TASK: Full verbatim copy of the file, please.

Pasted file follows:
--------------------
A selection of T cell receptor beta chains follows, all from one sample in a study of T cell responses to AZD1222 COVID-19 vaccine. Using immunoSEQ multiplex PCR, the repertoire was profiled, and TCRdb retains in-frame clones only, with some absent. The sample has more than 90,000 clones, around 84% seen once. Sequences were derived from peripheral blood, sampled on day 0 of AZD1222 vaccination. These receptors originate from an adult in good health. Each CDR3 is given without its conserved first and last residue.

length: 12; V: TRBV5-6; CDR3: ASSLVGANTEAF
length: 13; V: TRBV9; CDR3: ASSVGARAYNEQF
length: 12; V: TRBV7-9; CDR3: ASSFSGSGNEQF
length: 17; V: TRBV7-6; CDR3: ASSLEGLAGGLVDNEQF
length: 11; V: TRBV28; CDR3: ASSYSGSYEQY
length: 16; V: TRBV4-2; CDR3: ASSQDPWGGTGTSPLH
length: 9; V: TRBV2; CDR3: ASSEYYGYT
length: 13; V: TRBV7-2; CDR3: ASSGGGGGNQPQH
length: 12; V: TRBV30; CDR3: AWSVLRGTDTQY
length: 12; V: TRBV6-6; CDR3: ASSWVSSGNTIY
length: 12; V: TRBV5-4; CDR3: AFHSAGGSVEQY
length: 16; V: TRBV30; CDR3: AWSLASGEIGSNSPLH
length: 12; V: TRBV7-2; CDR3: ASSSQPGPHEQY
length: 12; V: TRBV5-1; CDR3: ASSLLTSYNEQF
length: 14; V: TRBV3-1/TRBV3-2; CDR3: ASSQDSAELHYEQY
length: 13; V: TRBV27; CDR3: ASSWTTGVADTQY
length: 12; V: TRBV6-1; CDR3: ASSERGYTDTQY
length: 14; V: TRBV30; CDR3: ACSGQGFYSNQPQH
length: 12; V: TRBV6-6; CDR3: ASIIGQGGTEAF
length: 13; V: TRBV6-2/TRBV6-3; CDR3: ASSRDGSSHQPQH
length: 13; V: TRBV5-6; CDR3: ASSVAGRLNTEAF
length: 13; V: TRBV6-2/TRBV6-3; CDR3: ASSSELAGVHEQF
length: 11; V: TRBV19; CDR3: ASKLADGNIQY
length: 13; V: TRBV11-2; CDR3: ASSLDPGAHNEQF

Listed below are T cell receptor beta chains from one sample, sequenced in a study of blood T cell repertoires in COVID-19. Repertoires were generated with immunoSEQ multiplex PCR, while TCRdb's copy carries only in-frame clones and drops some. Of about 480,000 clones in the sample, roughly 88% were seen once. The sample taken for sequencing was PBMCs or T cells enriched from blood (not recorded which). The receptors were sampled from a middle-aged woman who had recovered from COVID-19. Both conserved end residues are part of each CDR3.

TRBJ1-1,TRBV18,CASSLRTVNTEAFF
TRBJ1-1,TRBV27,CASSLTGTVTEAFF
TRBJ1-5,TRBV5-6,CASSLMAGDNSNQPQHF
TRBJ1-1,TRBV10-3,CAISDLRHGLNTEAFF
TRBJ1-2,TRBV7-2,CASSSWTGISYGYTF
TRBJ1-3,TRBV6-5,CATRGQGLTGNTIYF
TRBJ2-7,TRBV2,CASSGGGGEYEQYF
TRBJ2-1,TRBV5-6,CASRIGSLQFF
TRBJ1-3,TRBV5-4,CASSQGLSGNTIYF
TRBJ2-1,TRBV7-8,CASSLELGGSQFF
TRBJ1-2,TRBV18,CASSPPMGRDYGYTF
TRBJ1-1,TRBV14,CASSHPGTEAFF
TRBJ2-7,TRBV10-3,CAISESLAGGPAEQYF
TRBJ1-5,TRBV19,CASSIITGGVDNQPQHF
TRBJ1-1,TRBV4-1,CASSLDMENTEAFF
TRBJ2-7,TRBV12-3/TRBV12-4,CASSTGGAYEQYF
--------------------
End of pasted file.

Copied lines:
A selection of T cell receptor beta chains follows, all from one sample in a study of T cell responses to AZD1222 COVID-19 vaccine. Using immunoSEQ multiplex PCR, the repertoire was profiled, and TCRdb retains in-frame clones only, with some absent. The sample has more than 90,000 clones, around 84% seen once. Sequences were derived from peripheral blood, sampled on day 0 of AZD1222 vaccination. These receptors originate from an adult in good health. Each CDR3 is given without its conserved first and last residue.

length: 12; V: TRBV5-6; CDR3: ASSLVGANTEAF
length: 13; V: TRBV9; CDR3: ASSVGARAYNEQF
length: 12; V: TRBV7-9; CDR3: ASSFSGSGNEQF
length: 17; V: TRBV7-6; CDR3: ASSLEGLAGGLVDNEQF
length: 11; V: TRBV28; CDR3: ASSYSGSYEQY
length: 16; V: TRBV4-2; CDR3: ASSQDPWGGTGTSPLH
length: 9; V: TRBV2; CDR3: ASSEYYGYT
length: 13; V: TRBV7-2; CDR3: ASSGGGGGNQPQH
length: 12; V: TRBV30; CDR3: AWSVLRGTDTQY
length: 12; V: TRBV6-6; CDR3: ASSWVSSGNTIY
length: 12; V: TRBV5-4; CDR3: AFHSAGGSVEQY
length: 16; V: TRBV30; CDR3: AWSLASGEIGSNSPLH
length: 12; V: TRBV7-2; CDR3: ASSSQPGPHEQY
length: 12; V: TRBV5-1; CDR3: ASSLLTSYNEQF
length: 14; V: TRBV3-1/TRBV3-2; CDR3: ASSQDSAELHYEQY
length: 13; V: TRBV27; CDR3: ASSWTTGVADTQY
length: 12; V: TRBV6-1; CDR3: ASSERGYTDTQY
length: 14; V: TRBV30; CDR3: ACSGQGFYSNQPQH
length: 12; V: TRBV6-6; CDR3: ASIIGQGGTEAF
length: 13; V: TRBV6-2/TRBV6-3; CDR3: ASSRDGSSHQPQH
length: 13; V: TRBV5-6; CDR3: ASSVAGRLNTEAF
length: 13; V: TRBV6-2/TRBV6-3; CDR3: ASSSELAGVHEQF
length: 11; V: TRBV19; CDR3: ASKLADGNIQY
length: 13; V: TRBV11-2; CDR3: ASSLDPGAHNEQF

Listed below are T cell receptor beta chains from one sample, sequenced in a study of blood T cell repertoires in COVID-19. Repertoires were generated with immunoSEQ multiplex PCR, while TCRdb's copy carries only in-frame clones and drops some. Of about 480,000 clones in the sample, roughly 88% were seen once. The sample taken for sequencing was PBMCs or T cells enriched from blood (not recorded which). The receptors were sampled from a middle-aged woman who had recovered from COVID-19. Both conserved end residues are part of each CDR3.

TRBJ1-1,TRBV18,CASSLRTVNTEAFF
TRBJ1-1,TRBV27,CASSLTGTVTEAFF
TRBJ1-5,TRBV5-6,CASSLMAGDNSNQPQHF
TRBJ1-1,TRBV10-3,CAISDLRHGLNTEAFF
TRBJ1-2,TRBV7-2,CASSSWTGISYGYTF
TRBJ1-3,TRBV6-5,CATRGQGLTGNTIYF
TRBJ2-7,TRBV2,CASSGGGGEYEQYF
TRBJ2-1,TRBV5-6,CASRIGSLQFF
TRBJ1-3,TRBV5-4,CASSQGLSGNTIYF
TRBJ2-1,TRBV7-8,CASSLELGGSQFF
TRBJ1-2,TRBV18,CASSPPMGRDYGYTF
TRBJ1-1,TRBV14,CASSHPGTEAFF
TRBJ2-7,TRBV10-3,CAISESLAGGPAEQYF
TRBJ1-5,TRBV19,CASSIITGGVDNQPQHF
TRBJ1-1,TRBV4-1,CASSLDMENTEAFF
TRBJ2-7,TRBV12-3/TRBV12-4,CASSTGGAYEQYF